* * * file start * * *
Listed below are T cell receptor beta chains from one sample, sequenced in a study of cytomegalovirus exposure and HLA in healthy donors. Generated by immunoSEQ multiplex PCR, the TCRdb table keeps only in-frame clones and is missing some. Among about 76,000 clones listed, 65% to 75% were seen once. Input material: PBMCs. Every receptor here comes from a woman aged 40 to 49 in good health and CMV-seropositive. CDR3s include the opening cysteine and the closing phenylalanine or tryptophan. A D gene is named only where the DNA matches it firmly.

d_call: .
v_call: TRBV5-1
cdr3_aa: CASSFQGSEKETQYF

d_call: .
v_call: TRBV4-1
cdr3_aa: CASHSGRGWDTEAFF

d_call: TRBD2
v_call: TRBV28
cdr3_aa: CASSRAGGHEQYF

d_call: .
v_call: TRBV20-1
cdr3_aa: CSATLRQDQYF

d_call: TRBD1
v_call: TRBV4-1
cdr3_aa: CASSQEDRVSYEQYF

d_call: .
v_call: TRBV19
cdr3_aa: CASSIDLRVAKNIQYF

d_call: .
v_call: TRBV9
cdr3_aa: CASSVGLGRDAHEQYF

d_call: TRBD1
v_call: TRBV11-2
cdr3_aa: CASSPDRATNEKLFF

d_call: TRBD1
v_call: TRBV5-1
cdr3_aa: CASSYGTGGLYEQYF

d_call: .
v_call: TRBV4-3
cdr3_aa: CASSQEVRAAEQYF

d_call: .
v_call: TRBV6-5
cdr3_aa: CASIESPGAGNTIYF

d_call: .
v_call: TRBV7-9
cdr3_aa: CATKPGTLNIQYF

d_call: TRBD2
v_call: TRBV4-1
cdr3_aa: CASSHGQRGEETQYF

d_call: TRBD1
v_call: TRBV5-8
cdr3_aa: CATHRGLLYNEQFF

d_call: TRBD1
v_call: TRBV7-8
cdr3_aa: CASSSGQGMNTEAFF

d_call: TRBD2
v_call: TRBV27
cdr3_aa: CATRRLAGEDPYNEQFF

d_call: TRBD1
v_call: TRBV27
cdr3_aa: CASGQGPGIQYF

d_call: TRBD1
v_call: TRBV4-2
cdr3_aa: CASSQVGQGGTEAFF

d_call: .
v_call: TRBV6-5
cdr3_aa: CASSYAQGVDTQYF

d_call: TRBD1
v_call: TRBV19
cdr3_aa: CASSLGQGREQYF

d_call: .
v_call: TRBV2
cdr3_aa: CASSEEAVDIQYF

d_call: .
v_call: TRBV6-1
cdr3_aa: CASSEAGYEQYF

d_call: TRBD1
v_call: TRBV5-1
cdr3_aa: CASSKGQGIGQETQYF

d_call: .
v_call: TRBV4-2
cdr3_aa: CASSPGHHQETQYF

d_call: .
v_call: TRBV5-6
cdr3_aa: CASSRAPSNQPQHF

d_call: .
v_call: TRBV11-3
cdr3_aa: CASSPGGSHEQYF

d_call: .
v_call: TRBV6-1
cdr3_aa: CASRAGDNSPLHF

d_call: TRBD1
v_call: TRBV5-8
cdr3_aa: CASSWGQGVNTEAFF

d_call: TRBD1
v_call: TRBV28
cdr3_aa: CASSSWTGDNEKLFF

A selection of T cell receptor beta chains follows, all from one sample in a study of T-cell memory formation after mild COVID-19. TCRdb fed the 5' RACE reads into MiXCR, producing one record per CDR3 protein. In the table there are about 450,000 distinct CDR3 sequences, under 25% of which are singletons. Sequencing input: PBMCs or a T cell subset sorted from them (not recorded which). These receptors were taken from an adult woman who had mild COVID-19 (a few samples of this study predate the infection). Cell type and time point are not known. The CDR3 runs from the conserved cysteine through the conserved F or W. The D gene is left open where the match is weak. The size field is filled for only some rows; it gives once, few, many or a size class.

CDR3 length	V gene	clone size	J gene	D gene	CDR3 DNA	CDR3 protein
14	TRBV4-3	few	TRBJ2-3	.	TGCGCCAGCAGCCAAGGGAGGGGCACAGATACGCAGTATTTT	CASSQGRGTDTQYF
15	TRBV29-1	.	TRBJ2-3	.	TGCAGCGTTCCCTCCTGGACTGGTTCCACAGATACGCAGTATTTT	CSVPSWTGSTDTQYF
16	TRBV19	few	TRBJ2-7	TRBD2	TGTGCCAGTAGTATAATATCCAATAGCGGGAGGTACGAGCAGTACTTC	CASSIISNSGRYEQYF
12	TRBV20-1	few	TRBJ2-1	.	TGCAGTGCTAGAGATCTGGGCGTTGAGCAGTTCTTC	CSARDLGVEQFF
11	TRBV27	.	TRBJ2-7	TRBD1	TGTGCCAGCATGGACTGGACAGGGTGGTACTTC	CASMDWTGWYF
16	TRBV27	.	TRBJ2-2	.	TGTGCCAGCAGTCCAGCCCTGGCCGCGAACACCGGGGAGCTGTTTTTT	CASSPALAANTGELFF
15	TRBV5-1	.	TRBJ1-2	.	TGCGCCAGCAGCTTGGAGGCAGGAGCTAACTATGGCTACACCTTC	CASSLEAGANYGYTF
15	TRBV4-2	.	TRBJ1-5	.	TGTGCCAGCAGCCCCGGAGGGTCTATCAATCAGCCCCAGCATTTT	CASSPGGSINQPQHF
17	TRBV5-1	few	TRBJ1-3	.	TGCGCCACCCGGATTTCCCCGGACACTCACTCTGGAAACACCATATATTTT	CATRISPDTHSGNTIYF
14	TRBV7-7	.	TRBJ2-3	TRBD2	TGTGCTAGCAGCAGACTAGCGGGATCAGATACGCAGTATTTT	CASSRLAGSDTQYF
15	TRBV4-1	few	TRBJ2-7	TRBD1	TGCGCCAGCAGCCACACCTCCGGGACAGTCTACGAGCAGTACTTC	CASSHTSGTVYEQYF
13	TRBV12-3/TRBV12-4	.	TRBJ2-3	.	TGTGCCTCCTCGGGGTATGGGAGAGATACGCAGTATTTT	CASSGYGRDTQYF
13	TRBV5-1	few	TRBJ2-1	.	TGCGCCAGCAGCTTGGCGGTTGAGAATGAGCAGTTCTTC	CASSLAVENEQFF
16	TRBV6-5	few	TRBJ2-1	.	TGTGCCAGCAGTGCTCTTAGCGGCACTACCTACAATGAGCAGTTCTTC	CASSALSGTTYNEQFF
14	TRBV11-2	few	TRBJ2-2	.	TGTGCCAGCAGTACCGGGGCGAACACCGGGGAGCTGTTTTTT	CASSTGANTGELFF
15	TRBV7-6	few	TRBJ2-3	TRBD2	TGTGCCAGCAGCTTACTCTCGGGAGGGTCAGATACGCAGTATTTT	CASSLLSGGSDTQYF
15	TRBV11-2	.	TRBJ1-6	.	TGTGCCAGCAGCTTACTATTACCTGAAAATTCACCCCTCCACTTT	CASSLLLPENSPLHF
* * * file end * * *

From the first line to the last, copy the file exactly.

Listed below are T cell receptor beta chains from one sample, sequenced in a study of cytomegalovirus exposure and HLA in healthy donors. Generated by immunoSEQ multiplex PCR, the TCRdb table keeps only in-frame clones and is missing some. Among about 76,000 clones listed, 65% to 75% were seen once. Input material: PBMCs. Every receptor here comes from a woman aged 40 to 49 in good health and CMV-seropositive. CDR3s include the opening cysteine and the closing phenylalanine or tryptophan. A D gene is named only where the DNA matches it firmly.

d_call: .
v_call: TRBV5-1
cdr3_aa: CASSFQGSEKETQYF

d_call: .
v_call: TRBV4-1
cdr3_aa: CASHSGRGWDTEAFF

d_call: TRBD2
v_call: TRBV28
cdr3_aa: CASSRAGGHEQYF

d_call: .
v_call: TRBV20-1
cdr3_aa: CSATLRQDQYF

d_call: TRBD1
v_call: TRBV4-1
cdr3_aa: CASSQEDRVSYEQYF

d_call: .
v_call: TRBV19
cdr3_aa: CASSIDLRVAKNIQYF

d_call: .
v_call: TRBV9
cdr3_aa: CASSVGLGRDAHEQYF

d_call: TRBD1
v_call: TRBV11-2
cdr3_aa: CASSPDRATNEKLFF

d_call: TRBD1
v_call: TRBV5-1
cdr3_aa: CASSYGTGGLYEQYF

d_call: .
v_call: TRBV4-3
cdr3_aa: CASSQEVRAAEQYF

d_call: .
v_call: TRBV6-5
cdr3_aa: CASIESPGAGNTIYF

d_call: .
v_call: TRBV7-9
cdr3_aa: CATKPGTLNIQYF

d_call: TRBD2
v_call: TRBV4-1
cdr3_aa: CASSHGQRGEETQYF

d_call: TRBD1
v_call: TRBV5-8
cdr3_aa: CATHRGLLYNEQFF

d_call: TRBD1
v_call: TRBV7-8
cdr3_aa: CASSSGQGMNTEAFF

d_call: TRBD2
v_call: TRBV27
cdr3_aa: CATRRLAGEDPYNEQFF

d_call: TRBD1
v_call: TRBV27
cdr3_aa: CASGQGPGIQYF

d_call: TRBD1
v_call: TRBV4-2
cdr3_aa: CASSQVGQGGTEAFF

d_call: .
v_call: TRBV6-5
cdr3_aa: CASSYAQGVDTQYF

d_call: TRBD1
v_call: TRBV19
cdr3_aa: CASSLGQGREQYF

d_call: .
v_call: TRBV2
cdr3_aa: CASSEEAVDIQYF

d_call: .
v_call: TRBV6-1
cdr3_aa: CASSEAGYEQYF

d_call: TRBD1
v_call: TRBV5-1
cdr3_aa: CASSKGQGIGQETQYF

d_call: .
v_call: TRBV4-2
cdr3_aa: CASSPGHHQETQYF

d_call: .
v_call: TRBV5-6
cdr3_aa: CASSRAPSNQPQHF

d_call: .
v_call: TRBV11-3
cdr3_aa: CASSPGGSHEQYF

d_call: .
v_call: TRBV6-1
cdr3_aa: CASRAGDNSPLHF

d_call: TRBD1
v_call: TRBV5-8
cdr3_aa: CASSWGQGVNTEAFF

d_call: TRBD1
v_call: TRBV28
cdr3_aa: CASSSWTGDNEKLFF

A selection of T cell receptor beta chains follows, all from one sample in a study of T-cell memory formation after mild COVID-19. TCRdb fed the 5' RACE reads into MiXCR, producing one record per CDR3 protein. In the table there are about 450,000 distinct CDR3 sequences, under 25% of which are singletons. Sequencing input: PBMCs or a T cell subset sorted from them (not recorded which). These receptors were taken from an adult woman who had mild COVID-19 (a few samples of this study predate the infection). Cell type and time point are not known. The CDR3 runs from the conserved cysteine through the conserved F or W. The D gene is left open where the match is weak. The size field is filled for only some rows; it gives once, few, many or a size class.

CDR3 length	V gene	clone size	J gene	D gene	CDR3 DNA	CDR3 protein
14	TRBV4-3	few	TRBJ2-3	.	TGCGCCAGCAGCCAAGGGAGGGGCACAGATACGCAGTATTTT	CASSQGRGTDTQYF
15	TRBV29-1	.	TRBJ2-3	.	TGCAGCGTTCCCTCCTGGACTGGTTCCACAGATACGCAGTATTTT	CSVPSWTGSTDTQYF
16	TRBV19	few	TRBJ2-7	TRBD2	TGTGCCAGTAGTATAATATCCAATAGCGGGAGGTACGAGCAGTACTTC	CASSIISNSGRYEQYF
12	TRBV20-1	few	TRBJ2-1	.	TGCAGTGCTAGAGATCTGGGCGTTGAGCAGTTCTTC	CSARDLGVEQFF
11	TRBV27	.	TRBJ2-7	TRBD1	TGTGCCAGCATGGACTGGACAGGGTGGTACTTC	CASMDWTGWYF
16	TRBV27	.	TRBJ2-2	.	TGTGCCAGCAGTCCAGCCCTGGCCGCGAACACCGGGGAGCTGTTTTTT	CASSPALAANTGELFF
15	TRBV5-1	.	TRBJ1-2	.	TGCGCCAGCAGCTTGGAGGCAGGAGCTAACTATGGCTACACCTTC	CASSLEAGANYGYTF
15	TRBV4-2	.	TRBJ1-5	.	TGTGCCAGCAGCCCCGGAGGGTCTATCAATCAGCCCCAGCATTTT	CASSPGGSINQPQHF
17	TRBV5-1	few	TRBJ1-3	.	TGCGCCACCCGGATTTCCCCGGACACTCACTCTGGAAACACCATATATTTT	CATRISPDTHSGNTIYF
14	TRBV7-7	.	TRBJ2-3	TRBD2	TGTGCTAGCAGCAGACTAGCGGGATCAGATACGCAGTATTTT	CASSRLAGSDTQYF
15	TRBV4-1	few	TRBJ2-7	TRBD1	TGCGCCAGCAGCCACACCTCCGGGACAGTCTACGAGCAGTACTTC	CASSHTSGTVYEQYF
13	TRBV12-3/TRBV12-4	.	TRBJ2-3	.	TGTGCCTCCTCGGGGTATGGGAGAGATACGCAGTATTTT	CASSGYGRDTQYF
13	TRBV5-1	few	TRBJ2-1	.	TGCGCCAGCAGCTTGGCGGTTGAGAATGAGCAGTTCTTC	CASSLAVENEQFF
16	TRBV6-5	few	TRBJ2-1	.	TGTGCCAGCAGTGCTCTTAGCGGCACTACCTACAATGAGCAGTTCTTC	CASSALSGTTYNEQFF
14	TRBV11-2	few	TRBJ2-2	.	TGTGCCAGCAGTACCGGGGCGAACACCGGGGAGCTGTTTTTT	CASSTGANTGELFF
15	TRBV7-6	few	TRBJ2-3	TRBD2	TGTGCCAGCAGCTTACTCTCGGGAGGGTCAGATACGCAGTATTTT	CASSLLSGGSDTQYF
15	TRBV11-2	.	TRBJ1-6	.	TGTGCCAGCAGCTTACTATTACCTGAAAATTCACCCCTCCACTTT	CASSLLLPENSPLHF